The struggle of right against wrong is a painfully protracted one. The final triumph, however, cannot be doubted. page 73 The cosmic struggle for existence is "to eat or be eaten;" the eaters—the monopolisers of a people's land, capital, and industries—for the time "survive," and the eaten are the ephemera of the race—also for the time—which class-made laws permit to exist long enough to subserve the purposes of the eaters—which Adam Smith elaborates into a law of orthodox political economy—and then perish to make room for another generation of their kind to be eaten and perish in their turn. But even in this struggle are implanted the elements of organic life by which the laws of life and living come to find gradual recognition, for, as Paul Leroy Beaulieu says, "Everywhere unwritten and unformulated right has preceded written right." The cosmic struggle forms social classes which, sooner or later—the sooner the better—produce class antagonisms, and it is only by class, and not by single-handed individualistic efforts, that class evils, and finally social evils, can be remedied. "Individualism" fails in the very realm of the "individualists" themselves, and the class struggle for human rights, by labour unions and other associations, is the initial stirring of that "organic life" which Max Nordau says "is synonymous with development, . . . the impulse to attain a standard which the organism has not yet reached."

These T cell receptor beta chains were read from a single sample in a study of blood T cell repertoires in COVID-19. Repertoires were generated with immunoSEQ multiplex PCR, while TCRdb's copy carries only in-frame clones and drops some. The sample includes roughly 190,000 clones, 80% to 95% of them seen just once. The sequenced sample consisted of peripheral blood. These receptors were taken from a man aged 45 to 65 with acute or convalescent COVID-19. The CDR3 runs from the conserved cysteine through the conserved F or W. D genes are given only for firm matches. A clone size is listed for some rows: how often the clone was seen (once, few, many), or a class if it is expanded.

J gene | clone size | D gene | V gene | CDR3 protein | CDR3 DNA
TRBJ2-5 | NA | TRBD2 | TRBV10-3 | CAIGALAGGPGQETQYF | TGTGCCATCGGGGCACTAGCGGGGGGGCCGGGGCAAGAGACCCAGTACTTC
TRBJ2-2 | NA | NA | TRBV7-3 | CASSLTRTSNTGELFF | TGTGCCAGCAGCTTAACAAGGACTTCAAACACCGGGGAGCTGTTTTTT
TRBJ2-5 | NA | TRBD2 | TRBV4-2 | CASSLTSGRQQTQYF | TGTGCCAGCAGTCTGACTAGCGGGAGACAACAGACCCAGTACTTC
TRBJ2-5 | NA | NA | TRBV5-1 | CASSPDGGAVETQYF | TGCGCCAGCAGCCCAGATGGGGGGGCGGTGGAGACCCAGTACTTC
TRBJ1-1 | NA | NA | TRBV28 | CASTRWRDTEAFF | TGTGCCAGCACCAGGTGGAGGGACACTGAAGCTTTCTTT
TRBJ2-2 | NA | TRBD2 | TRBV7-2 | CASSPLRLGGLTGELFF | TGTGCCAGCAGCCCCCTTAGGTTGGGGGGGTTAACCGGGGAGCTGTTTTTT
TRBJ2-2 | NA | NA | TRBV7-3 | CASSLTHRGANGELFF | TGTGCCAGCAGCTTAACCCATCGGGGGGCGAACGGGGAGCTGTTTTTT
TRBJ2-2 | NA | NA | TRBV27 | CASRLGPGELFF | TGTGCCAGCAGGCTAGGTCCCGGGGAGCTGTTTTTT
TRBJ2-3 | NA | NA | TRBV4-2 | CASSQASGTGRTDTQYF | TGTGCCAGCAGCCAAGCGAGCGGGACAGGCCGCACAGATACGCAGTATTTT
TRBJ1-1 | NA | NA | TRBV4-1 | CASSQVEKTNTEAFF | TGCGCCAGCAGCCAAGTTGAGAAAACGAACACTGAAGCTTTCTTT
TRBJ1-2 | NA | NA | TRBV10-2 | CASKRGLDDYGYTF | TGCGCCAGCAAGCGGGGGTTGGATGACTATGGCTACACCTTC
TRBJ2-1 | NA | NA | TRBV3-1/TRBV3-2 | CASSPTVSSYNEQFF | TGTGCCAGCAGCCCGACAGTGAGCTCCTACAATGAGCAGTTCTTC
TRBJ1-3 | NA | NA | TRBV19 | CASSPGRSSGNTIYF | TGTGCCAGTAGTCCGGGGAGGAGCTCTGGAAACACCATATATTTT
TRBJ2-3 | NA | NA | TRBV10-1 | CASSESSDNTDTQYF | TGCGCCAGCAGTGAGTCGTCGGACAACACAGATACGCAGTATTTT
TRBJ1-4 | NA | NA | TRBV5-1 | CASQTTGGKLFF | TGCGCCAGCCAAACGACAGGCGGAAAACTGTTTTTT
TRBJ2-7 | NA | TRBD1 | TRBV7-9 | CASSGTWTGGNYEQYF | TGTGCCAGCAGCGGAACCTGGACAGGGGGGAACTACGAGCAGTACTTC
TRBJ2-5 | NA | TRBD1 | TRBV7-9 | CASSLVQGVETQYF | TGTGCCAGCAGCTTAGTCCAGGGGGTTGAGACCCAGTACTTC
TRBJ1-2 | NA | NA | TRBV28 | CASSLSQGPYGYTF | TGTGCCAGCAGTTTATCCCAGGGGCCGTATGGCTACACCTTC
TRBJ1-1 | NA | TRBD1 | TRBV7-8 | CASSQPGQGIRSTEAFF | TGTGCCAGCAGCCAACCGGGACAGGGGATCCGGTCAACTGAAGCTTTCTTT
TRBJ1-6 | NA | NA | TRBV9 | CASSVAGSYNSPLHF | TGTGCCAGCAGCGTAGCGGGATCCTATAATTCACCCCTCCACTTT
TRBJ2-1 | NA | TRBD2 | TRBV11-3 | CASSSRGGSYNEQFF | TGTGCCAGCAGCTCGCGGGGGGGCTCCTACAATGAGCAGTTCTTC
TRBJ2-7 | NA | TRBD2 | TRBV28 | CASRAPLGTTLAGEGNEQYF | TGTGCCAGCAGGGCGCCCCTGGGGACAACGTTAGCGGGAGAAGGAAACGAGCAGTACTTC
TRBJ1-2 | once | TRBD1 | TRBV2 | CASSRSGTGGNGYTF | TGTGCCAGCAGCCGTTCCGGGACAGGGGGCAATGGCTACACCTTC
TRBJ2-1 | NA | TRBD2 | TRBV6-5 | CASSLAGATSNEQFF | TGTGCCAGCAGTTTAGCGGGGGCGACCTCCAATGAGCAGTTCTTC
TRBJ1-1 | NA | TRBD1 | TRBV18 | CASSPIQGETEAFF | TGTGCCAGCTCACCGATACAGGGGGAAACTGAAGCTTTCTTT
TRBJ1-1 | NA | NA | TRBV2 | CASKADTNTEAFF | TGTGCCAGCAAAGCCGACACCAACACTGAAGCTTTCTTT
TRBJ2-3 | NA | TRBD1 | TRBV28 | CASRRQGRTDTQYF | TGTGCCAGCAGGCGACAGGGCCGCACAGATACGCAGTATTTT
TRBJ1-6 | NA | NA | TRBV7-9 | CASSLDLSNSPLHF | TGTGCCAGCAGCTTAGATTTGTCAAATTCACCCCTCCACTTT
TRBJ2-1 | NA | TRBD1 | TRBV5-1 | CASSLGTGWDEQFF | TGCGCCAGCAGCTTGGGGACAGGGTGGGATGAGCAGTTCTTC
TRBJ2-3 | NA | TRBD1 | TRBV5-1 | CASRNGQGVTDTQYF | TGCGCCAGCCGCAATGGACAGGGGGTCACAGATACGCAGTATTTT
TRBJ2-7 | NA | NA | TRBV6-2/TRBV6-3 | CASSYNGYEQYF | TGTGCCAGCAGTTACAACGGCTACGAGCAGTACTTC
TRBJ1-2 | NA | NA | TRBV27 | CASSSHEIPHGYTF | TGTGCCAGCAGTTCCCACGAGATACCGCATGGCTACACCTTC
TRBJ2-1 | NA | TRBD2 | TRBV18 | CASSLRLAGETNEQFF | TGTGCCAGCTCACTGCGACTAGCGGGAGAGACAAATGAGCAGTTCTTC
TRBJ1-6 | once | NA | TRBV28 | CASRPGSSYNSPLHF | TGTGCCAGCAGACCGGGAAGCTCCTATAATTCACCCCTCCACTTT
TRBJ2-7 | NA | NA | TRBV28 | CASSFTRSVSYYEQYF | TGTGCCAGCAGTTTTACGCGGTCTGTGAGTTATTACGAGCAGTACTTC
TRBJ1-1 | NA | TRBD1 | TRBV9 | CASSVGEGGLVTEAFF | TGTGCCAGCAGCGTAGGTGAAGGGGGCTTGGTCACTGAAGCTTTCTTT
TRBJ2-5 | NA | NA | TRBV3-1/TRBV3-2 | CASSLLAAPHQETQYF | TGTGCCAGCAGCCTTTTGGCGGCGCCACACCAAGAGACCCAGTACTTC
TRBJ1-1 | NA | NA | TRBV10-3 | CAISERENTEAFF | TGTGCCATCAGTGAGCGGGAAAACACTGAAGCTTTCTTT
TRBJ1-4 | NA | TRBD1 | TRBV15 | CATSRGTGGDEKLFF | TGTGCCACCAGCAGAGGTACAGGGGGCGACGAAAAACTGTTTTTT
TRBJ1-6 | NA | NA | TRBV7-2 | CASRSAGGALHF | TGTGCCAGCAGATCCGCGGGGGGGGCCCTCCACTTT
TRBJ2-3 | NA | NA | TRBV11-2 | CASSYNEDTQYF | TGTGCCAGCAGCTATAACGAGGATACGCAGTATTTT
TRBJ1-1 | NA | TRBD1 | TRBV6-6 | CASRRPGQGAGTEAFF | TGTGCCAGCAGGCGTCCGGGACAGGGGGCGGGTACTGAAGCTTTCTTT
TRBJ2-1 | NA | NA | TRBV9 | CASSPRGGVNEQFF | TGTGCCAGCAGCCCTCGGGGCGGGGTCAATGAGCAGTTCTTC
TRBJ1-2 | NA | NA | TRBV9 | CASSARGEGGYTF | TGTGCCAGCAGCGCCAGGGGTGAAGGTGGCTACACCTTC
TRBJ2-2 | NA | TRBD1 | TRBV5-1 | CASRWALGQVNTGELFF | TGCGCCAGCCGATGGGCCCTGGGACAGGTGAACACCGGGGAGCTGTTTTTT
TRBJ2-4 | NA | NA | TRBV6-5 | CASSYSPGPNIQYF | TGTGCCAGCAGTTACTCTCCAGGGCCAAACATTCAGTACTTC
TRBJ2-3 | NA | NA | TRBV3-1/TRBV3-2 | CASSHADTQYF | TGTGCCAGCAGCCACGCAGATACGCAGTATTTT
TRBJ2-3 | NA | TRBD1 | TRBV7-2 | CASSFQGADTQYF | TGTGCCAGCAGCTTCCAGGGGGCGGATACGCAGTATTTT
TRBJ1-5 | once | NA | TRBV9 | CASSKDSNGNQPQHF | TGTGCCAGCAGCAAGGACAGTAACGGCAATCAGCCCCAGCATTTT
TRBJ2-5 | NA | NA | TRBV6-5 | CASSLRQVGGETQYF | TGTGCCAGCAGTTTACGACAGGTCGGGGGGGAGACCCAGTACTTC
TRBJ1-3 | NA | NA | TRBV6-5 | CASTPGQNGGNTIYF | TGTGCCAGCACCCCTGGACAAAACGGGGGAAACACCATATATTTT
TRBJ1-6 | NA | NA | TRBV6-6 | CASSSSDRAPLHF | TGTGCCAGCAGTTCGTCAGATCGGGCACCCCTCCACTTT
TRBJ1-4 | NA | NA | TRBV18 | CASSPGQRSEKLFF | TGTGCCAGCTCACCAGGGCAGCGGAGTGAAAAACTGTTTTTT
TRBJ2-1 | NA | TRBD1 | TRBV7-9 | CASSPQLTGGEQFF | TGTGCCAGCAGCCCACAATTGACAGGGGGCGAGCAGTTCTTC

But so long as labour contentions are confined to the modification of conditions which obtain under a system of trade competition, the advantages gained can never be satisfactory nor stable in character. Factory and labour laws have done much to mitigate the evils of unlimited competition, and humanise its practices, but when legislation is depended upon to establish a "minimum wage"—except as a temporary bridge over which to pass on to something better—the law of supply and demand, operative in a competitive system of employment and trade, will assuredly assert itself, however slowly, and decide ultimate issues in spite of all legislative efforts to override it. Neither unionism, nor strikes, nor Courts of Arbitration can compel an employer of labour to pay as much wages as a worker may stand in need of in order to enable him to live and rear a family in tolerable decency page 74 and comfort, should the industry prove unable to afford it. The "minimum wage" may be defined as the adjustment of compensation to labour "to that refined excess" that, though the industry "would break with more," the workers "could not live with less"—a delicately-balanced situation impossible to maintain under a system of competitive trading, even were it possible for one instant to arrive at it. Hence it is that the conflict between organised labour and employers, quite as much as the keen competition between employers themselves, has been instrumental in stimulating the formation of combines and trusts, and the concentration of industrial capital into comparatively few hands. These monopolists accomplish, in a more emphatic and pronounced manner, what ordinary competition does in a less perceptible, but no less certain, way. They select the more energetic and skilful from amongst the workers, and compensate them with a liberality that has little stint in it so long as they are able to give the return expected of them, which is calculated to the last ounce, and taken out of them with mechanical accuracy. This selection—which is characteristic of employment in general, if not always to the same cruel extent—and the employment of labour-saving machinery, lessen the demand for labour in proportion to a supply that is constantly increasing by the extinction of the smaller industries, the drifting of women into the ranks of wage-earners in factories and offices, and the increase of population.